Background Increased total tau (t-tau) in cerebrospinal fluid (CSF) is a key characteristic of Alzheimer’s disease (AD) and is considered to result from neurodegeneration. T-tau levels, however, can be increased in very early disease stages, when neurodegeneration is limited, and can be normal in advanced disease stages. This suggests that t-tau levels may be driven by other mechanisms as well. Because tau pathophysiology is emerging as treatment target for AD, we aimed to clarify molecular processes associated with CSF t-tau levels. Methods We performed a proteomic, genomic, and imaging study in 1380 individuals with AD, in the preclinical, prodromal, and mild dementia stage, and 380 controls from the Alzheimer’s Disease Neuroimaging Initiative and EMIF-AD Multimodality Biomarker Discovery study. Results We found that, relative to controls, AD individuals with increased t-tau had increased CSF concentrations of over 400 proteins enriched for neuronal plasticity processes. In contrast, AD individuals with normal t-tau had decreased levels of these plasticity proteins and showed increased concentrations of proteins indicative of blood–brain barrier and blood-CSF barrier dysfunction, relative to controls. The distinct proteomic profiles were already present in the preclinical AD stage and persisted in prodromal and dementia stages implying that they reflect disease traits rather than disease states. Dysregulated plasticity proteins were associated with SUZ12 and REST signaling, suggesting aberrant gene repression. GWAS analyses contrasting AD individuals with and without increased t-tau highlighted several genes involved in the regulation of gene expression. Targeted analyses of SNP rs9877502 in GMNC , associated with t-tau levels previously, correlated in individuals with AD with CSF concentrations of 591 plasticity associated proteins. The number of APOE-e4 alleles, however, was not associated with the concentration of plasticity related proteins. Conclusions CSF t-tau levels in AD are associated with altered levels of proteins involved in neuronal plasticity and blood–brain and blood-CSF barrier dysfunction. Future trials may need to stratify on CSF t-tau status, as AD individuals with increased t-tau and normal t-tau are likely to respond differently to treatment, given their opposite CSF proteomic profiles.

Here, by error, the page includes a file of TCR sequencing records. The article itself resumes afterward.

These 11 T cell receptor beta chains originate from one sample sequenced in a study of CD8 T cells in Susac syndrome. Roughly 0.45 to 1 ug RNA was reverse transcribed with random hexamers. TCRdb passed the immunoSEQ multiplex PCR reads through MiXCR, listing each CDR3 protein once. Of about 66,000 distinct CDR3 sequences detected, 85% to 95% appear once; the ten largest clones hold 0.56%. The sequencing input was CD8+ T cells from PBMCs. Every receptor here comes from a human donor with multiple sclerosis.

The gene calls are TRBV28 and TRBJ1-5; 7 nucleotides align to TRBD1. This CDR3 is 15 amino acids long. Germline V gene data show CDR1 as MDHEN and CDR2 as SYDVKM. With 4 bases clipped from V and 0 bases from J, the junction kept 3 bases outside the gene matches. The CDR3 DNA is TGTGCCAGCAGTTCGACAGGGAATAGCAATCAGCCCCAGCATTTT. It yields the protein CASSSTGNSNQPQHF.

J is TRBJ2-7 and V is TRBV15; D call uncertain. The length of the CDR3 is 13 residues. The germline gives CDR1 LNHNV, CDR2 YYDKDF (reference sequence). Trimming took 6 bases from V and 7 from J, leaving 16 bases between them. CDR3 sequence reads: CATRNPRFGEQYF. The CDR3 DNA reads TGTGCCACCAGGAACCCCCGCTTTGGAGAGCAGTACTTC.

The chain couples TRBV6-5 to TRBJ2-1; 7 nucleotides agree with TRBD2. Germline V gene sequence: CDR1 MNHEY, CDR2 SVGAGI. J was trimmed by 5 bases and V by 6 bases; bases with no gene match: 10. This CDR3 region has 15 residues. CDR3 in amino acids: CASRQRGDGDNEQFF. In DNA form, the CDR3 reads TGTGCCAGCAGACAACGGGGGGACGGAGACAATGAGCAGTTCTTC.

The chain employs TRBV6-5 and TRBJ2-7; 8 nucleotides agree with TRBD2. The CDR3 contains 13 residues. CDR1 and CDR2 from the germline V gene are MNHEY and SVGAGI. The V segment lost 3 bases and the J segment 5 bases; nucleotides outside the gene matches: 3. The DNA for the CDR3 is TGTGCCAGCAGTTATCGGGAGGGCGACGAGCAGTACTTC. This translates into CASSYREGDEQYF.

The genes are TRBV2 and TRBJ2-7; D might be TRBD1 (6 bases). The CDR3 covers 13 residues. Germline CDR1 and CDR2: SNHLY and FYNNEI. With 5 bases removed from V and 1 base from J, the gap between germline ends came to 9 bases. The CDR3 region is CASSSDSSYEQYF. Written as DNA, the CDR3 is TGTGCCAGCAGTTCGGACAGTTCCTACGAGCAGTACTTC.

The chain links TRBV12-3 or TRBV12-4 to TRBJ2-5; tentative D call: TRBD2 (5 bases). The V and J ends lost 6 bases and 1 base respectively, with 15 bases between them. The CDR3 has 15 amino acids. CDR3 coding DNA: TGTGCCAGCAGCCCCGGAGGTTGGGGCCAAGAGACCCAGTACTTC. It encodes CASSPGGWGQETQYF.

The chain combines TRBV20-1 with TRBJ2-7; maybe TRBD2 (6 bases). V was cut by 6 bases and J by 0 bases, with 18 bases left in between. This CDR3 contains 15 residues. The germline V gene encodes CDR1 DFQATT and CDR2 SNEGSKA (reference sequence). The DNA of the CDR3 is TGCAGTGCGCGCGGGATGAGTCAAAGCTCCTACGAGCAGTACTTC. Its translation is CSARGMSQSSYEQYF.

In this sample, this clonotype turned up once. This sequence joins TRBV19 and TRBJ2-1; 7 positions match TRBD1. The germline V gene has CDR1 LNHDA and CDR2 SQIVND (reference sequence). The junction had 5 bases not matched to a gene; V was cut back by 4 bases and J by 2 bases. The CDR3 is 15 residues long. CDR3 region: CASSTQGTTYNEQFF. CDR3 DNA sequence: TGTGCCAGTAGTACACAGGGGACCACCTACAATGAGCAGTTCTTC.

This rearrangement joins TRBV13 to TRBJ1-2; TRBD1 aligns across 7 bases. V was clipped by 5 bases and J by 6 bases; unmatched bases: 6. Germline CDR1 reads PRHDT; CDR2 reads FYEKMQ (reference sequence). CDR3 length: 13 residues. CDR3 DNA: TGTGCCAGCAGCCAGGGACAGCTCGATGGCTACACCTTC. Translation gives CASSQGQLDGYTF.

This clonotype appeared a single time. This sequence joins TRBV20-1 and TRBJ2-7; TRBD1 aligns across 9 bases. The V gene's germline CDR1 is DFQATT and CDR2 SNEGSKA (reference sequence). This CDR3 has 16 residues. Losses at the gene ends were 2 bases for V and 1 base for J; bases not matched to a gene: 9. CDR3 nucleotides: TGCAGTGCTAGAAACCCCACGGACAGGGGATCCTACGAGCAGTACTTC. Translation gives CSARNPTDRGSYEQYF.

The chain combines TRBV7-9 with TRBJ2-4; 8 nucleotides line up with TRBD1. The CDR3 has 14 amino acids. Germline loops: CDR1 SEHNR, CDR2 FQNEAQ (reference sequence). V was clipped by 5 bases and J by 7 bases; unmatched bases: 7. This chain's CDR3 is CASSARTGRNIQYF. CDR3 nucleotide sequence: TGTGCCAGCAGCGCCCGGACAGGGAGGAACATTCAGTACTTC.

Background Clinical management in orthogeriatric units and outcome indicators are similar for extracapsular fragility hip fractures, without discriminating between subtrochanteric and pertrochanteric fractures. Hypothesis Geriatric patients, 75 years or older, with subtrochanteric fractures have worse clinical and functional outcomes than those with pertrochanteric fractures. Materials and methods Retrospective observational study of data prospectively collected by the Spanish Hip Fracture Registry including patients 75 years or older, admitted for extracapsular hip fractures from January 2017 to June 2019. Demographic and baseline status, pre-operative, post-operative and 30-day follow-up data were included. Results A total of 13,939 patients with extracapsular hip fractures were registered: 12,199 (87.5%) pertrochanteric and 1740 (12.5%) subtrochanteric. At admission, patients with subtrochanteric fractures were younger (86.5 ± 5.8 versus 87.1 ± 5.6 years old), had better pre-fracture mobility (3.7 ± 2.7 versus 3.9 ± 2.8) (1-to-10 scale, 1 being independent) and were more likely to be living at home; those with pertrochanteric fractures had worse cognitive function (Pfeiffer 3.3 ± 3.3 versus 3.8 ± 3.5). The subtrochanteric fracture group showed worse post-fracture mobility (7.3 ± 2.7 versus 6.7 ± 2.7) and greater deterioration of mobility (3.7 ± 3.0 versus 2.9 ± 2.7). Among individuals living at home at baseline, those with subtrochanteric fractures were more likely to remain in an assisted facility at 30-day follow-up. In-hospital mortality during acute admission was higher for the subtrochanteric group (5.6% versus 4.5%) ( p = 0.028). To our knowledge, this is the first paper highlighting the differences between these two fracture groups in the geriatric population. Conclusions Subtrochanteric fractures in the older population are a different and worse entity, with greater morbimortality and functional decline than pertrochanteric fractures. Despite being younger and fitter at admission, older patients with subtrochanteric fractures have a higher risk of remaining non-weight bearing and undergoing re-operation and institutionalization. Orthogeriatric units should be aware of this and manage subtrochanteric fractures accordingly. Level of evidence: IV.